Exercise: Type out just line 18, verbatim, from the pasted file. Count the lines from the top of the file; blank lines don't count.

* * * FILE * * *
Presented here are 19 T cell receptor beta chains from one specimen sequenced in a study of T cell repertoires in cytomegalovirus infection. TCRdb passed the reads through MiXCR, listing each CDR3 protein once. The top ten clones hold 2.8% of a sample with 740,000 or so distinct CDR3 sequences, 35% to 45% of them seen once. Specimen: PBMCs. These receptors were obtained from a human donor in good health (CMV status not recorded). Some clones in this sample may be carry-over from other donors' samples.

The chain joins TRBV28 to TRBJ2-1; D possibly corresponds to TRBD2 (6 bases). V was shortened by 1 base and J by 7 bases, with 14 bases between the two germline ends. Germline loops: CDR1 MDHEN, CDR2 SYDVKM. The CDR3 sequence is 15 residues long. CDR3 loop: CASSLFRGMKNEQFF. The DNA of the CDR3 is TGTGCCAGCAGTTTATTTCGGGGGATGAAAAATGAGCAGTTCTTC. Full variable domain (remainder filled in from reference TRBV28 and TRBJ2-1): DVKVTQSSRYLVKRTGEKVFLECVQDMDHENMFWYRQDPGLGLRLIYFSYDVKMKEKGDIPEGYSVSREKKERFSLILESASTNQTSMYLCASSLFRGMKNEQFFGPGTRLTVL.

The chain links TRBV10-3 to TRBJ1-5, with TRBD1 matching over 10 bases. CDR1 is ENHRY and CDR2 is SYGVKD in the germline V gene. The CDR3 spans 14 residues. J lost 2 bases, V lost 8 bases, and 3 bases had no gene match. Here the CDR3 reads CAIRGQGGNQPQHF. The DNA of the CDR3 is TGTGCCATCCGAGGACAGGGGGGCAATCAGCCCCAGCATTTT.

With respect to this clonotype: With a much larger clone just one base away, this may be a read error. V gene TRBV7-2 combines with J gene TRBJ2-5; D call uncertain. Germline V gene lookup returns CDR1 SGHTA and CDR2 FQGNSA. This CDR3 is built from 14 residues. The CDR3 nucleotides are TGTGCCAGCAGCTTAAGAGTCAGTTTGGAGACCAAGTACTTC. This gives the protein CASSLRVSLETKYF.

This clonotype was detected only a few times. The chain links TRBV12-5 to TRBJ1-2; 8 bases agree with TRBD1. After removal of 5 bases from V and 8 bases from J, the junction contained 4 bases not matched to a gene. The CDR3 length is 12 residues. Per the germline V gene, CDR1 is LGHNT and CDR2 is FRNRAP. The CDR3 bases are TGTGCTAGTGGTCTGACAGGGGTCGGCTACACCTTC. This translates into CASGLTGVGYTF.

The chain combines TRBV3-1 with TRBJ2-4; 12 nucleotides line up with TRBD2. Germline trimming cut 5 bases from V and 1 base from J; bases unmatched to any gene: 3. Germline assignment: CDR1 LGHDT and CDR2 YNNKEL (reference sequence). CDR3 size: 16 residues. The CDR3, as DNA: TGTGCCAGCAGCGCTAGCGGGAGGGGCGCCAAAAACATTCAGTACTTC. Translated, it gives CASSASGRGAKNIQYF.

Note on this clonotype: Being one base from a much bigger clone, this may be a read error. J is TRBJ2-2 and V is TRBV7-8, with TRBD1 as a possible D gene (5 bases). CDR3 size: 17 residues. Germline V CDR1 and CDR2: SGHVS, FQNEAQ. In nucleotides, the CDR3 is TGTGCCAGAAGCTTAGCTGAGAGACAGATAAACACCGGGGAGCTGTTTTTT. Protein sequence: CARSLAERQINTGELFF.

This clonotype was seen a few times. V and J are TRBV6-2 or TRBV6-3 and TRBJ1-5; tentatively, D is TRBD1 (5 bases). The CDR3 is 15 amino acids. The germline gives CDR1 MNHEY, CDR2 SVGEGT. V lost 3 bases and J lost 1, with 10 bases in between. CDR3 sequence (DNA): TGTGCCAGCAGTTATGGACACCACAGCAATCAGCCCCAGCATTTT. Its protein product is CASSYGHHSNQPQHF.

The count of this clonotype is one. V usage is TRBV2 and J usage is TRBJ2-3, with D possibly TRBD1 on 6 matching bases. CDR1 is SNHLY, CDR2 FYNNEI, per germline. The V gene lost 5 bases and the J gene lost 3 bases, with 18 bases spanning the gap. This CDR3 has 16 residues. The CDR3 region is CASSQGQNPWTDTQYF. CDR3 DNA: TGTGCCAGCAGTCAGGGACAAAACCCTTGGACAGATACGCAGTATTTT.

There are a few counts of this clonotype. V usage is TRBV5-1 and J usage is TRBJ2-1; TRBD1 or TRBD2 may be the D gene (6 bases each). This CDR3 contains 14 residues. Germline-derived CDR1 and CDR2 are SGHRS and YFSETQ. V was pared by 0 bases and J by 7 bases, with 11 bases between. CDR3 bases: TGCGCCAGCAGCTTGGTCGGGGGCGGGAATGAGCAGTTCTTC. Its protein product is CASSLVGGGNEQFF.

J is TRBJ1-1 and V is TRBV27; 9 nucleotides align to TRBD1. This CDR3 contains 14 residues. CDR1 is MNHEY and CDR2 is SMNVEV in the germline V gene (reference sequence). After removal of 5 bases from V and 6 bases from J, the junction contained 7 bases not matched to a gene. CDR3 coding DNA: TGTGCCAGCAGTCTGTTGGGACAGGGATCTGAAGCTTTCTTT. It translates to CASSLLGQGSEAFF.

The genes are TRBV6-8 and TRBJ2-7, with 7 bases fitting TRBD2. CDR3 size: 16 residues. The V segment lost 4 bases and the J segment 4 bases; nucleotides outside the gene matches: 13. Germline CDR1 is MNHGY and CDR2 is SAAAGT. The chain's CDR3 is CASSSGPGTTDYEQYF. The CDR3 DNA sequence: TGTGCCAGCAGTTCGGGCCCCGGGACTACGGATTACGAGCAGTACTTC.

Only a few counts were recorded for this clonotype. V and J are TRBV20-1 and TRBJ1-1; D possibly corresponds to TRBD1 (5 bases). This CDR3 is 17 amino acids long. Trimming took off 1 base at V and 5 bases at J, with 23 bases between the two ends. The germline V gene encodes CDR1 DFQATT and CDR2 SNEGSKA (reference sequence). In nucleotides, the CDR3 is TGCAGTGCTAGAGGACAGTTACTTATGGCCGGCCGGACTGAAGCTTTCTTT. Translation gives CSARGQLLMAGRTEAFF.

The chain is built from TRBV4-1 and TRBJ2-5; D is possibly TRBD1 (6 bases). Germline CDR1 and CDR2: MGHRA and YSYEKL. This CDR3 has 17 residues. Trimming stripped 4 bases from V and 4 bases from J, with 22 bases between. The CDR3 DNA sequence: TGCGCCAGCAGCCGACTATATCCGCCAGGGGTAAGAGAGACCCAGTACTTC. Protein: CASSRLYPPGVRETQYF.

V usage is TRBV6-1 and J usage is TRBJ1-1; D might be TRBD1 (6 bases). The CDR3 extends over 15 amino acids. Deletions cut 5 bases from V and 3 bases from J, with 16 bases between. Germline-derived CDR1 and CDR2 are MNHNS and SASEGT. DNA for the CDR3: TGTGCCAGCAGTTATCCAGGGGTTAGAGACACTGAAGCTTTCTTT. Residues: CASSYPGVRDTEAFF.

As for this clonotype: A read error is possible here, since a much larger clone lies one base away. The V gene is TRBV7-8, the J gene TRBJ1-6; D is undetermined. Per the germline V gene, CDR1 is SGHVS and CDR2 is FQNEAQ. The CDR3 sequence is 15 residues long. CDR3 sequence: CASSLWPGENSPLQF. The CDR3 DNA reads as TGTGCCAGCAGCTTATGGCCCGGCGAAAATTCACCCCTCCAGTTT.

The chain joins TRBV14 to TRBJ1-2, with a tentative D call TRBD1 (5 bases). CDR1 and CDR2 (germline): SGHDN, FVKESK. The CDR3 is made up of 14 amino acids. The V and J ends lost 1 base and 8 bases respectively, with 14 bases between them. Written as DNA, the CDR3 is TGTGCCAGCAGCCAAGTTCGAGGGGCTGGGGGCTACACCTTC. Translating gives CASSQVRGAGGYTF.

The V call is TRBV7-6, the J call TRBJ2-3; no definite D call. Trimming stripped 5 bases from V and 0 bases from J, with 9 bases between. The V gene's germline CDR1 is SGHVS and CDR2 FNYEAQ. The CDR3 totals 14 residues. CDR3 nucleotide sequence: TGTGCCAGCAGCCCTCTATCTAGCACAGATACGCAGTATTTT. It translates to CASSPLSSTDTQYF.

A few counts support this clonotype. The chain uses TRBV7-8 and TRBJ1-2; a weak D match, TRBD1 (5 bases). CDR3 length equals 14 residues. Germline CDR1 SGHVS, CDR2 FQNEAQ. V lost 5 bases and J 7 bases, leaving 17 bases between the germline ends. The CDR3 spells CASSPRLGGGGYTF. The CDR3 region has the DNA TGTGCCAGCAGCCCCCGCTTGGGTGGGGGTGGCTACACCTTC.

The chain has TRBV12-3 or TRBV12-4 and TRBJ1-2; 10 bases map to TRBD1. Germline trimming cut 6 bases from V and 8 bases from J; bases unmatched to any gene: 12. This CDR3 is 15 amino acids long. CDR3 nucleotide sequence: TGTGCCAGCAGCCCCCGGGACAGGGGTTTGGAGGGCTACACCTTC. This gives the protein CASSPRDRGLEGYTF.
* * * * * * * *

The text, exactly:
The V call is TRBV7-6, the J call TRBJ2-3; no definite D call. Trimming stripped 5 bases from V and 0 bases from J, with 9 bases between. The V gene's germline CDR1 is SGHVS and CDR2 FNYEAQ. The CDR3 totals 14 residues. CDR3 nucleotide sequence: TGTGCCAGCAGCCCTCTATCTAGCACAGATACGCAGTATTTT. It translates to CASSPLSSTDTQYF.